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The Washington PostDemocracy Dies in Darkness

‘Signalis’ is an artful throwback to old-school survival horror

The game draws on 19th-century paintings, David Lynch and the halcyon days of playing the original ‘Resident Evil 2’

(Washington Post illustration; Humble Bundle)

Signalis

Available on: PC, Xbox Series X and Series S, Xbox One, PlayStation 4, Nintendo Switch

Developer: rose-engine | Publisher: Humble Games, PLAYISM

Release: Oct. 27, 2022

This review contains spoilers for “Signalis.”

“You will be able to dream yourself into the world of dark shadows.”

In 1880, the Swiss artist Arnold Böcklin promised this much to Marie Berna, who had requested a monument to her late husband. Berna wanted something “to dream by.” Böcklin, in turn, painted the second version of “Isle of the Dead,” an eerie seascape in which a small boat ferries two indistinct voyagers — a woman and an upright statuesque figure, or perhaps a coffin — toward a small island. Dramatic and desolate, the island’s grounds are a crush of cypress trees, tombs and darkness. Böcklin ultimately painted six versions of this image, as if seized by his own sorcery.

“Isle of the Dead” has since seized countless others. It supplied, for instance, the title and setting for a 1945 Val Lewton horror film, in which a paranoid Boris Karloff speaks gravely of an eldritch force infiltrating human minds at night. Now, in its latest migration, Böcklin’s island has resurfaced in “Signalis,” a new sci-fi survival horror video game that is also distinguished by anime-inflected character designs and lo-fi visuals that recall the graphics of the first PlayStation console.

In one of the game’s collectible notes, a diarist has sketched the painting; he fears it may be attacking his mind. Later in the game, many “Isle of the Dead” variations blossom within a rapid-fire Kubrick-esque montage, where they are set alongside glimpses of “The Shore of Oblivion,” another ghostly image, created by the German landscape painter Eugen Bracht. At all points in the game, Böcklin’s island stands in for an otherworldly threshold — the gate to the afterlife, or to the waking life. After all, “Signalis” proposes that existence is conjured up in a dream. But as David Lynch — another of the game’s sources of inspiration — has queried, “Who is the dreamer?”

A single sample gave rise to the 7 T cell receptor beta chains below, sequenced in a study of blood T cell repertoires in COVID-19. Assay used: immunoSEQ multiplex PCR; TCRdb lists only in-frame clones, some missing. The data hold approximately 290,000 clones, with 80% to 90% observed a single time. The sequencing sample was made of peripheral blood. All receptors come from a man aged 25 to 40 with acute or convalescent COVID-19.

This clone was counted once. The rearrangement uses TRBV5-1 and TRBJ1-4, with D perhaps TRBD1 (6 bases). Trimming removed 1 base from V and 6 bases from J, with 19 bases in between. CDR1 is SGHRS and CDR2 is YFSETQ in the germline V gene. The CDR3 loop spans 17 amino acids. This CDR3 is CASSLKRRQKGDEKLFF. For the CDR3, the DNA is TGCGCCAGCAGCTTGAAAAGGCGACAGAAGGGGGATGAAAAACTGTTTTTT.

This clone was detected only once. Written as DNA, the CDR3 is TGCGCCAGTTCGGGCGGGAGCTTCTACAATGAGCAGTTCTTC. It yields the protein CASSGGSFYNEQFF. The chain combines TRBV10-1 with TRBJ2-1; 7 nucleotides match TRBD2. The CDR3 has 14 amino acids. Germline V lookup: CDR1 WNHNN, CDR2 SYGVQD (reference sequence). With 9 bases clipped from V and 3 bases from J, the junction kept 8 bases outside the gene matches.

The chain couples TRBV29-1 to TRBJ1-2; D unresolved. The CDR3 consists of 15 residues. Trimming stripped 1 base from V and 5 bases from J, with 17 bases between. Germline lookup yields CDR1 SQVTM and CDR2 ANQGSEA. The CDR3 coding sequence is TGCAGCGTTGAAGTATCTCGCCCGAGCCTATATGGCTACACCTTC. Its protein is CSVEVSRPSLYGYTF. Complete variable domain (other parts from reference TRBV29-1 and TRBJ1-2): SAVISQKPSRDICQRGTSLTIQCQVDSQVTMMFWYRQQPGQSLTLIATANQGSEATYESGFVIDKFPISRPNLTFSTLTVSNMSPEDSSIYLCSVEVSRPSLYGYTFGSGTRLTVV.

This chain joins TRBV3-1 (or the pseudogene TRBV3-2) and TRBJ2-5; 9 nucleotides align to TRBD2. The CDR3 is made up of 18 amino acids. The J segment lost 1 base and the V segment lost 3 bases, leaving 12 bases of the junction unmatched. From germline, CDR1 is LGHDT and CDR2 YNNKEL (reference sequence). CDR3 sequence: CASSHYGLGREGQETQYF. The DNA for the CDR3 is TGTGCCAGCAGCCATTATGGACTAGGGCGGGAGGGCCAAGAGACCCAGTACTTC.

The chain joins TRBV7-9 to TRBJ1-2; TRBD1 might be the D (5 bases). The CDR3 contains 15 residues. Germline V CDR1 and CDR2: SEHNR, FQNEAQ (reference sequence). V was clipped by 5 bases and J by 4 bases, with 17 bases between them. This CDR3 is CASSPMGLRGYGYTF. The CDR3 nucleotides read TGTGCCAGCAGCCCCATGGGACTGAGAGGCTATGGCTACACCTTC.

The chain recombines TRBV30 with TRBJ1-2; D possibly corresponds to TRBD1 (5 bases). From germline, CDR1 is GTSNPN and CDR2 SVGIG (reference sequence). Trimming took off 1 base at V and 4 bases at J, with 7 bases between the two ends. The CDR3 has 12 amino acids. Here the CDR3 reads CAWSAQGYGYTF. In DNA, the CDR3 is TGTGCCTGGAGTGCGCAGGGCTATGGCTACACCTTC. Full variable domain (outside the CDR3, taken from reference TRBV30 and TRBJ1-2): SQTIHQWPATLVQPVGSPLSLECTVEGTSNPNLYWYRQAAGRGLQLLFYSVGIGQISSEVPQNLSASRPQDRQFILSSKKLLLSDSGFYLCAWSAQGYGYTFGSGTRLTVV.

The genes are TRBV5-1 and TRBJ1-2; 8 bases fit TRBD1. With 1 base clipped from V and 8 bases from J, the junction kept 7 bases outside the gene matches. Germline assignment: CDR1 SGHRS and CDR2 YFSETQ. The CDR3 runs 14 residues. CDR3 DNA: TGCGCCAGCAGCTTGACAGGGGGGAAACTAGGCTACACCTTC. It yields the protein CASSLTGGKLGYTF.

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Let’s consider a more manageable question: Who is the protagonist of “Signalis?” That would be Elster, a morose android, or Ship Technician Replika, per the game’s jargon-heavy script. At the start of the game, she is roused from cryogenic sleep, right after an unattributed line of fleeting on-screen text: “Wake Up.” Blink and you’ll miss other oracular transmissions, like German dialogue spliced into cutscenes, or red-suffused visions of white-haired wraiths. Missing things — peers, memories, meanings — are crucial to the game’s maddeningly oblique storytelling style.

Elster rises up out of her cryostasis pod. She’s framed through the game’s top-down, third-person camera. The initial setting: a crashed space vessel, where Elster had apparently been assisting the human (or Gestalt) pilot, Ariane Yeong, who is nowhere to be found. Both Ariane and Elster are in the employ of the Eusan Nation, an interplanetary and totalitarian government with a sinister rap sheet. The Eusan regime orchestrates brutal interrogations, wages war against other nations and enforces absurd points of decorum.

In a dreamlike leap, everything changes. Elster is now standing amid the Brutalist architecture of S-23 Sierpinski, a shadow-strewn facility on the planet Leng. The facility, managed by the Eusan Nation, comprises a labor camp, a reeducation program and a subterranean mining operation. The odyssey proper begins here — or, given the game’s nods to inescapable cycles, begins again.

The player directs Elster through many of S-23’s claustrophobic rooms and corridors, which are overrun with knife-toting Replikas and other infected enemies. Elster can strike at these fast-moving assailants with electric batons, or otherwise gun them down, providing the player hastily steadies the red laser sight. If death seems imminent, Elster can try to escape into another room, albeit while hobbling forward with her arm cradling her torso, like all great survival horror heroes.

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After an enemy collapses, Elster can still their writhing with a swift kick. Yet they will eventually rise again unless you ignite their corpses with a thermite flare, a nod to the Crimson Head enemies of Resident Evil. When an enemy is so immolated, Elster can stand vigil over the fuchsia-tinged sparks. It’s a macabre respite from S-23’s drab interiors, but a respite all the same. In “Signalis,” everything counts in small amounts. One hoards resources, scarce as they are, but also visual pleasures.

“Something was unearthed,” announces a deliberately glitchy line of cutscene text, which hints at some cosmic horror. Evidently, something else has also been unearthed: the sensibilities of old-school survival horror. Elster avails herself of save rooms; per genre conventions, they have a strict no-zombies policy. While “Signalis” does not automatically save progress, one can manually do so in these rooms. The player can also activate tank controls through an optional setting.

Similarly familiar are the chests found in the save rooms. Items can be stored there, or otherwise retrieved and slotted into Elster’s arsenal, which can only accommodate six objects at a time. “Signalis” muses at length on dreams, but its greatest fascinations are these nostalgic qualities. For some players, the game will summon to mind the halcyon days of playing the original PS1 version of “Resident Evil 2” in the late ’90s, or even its miraculously faithful replica on the Nintendo 64.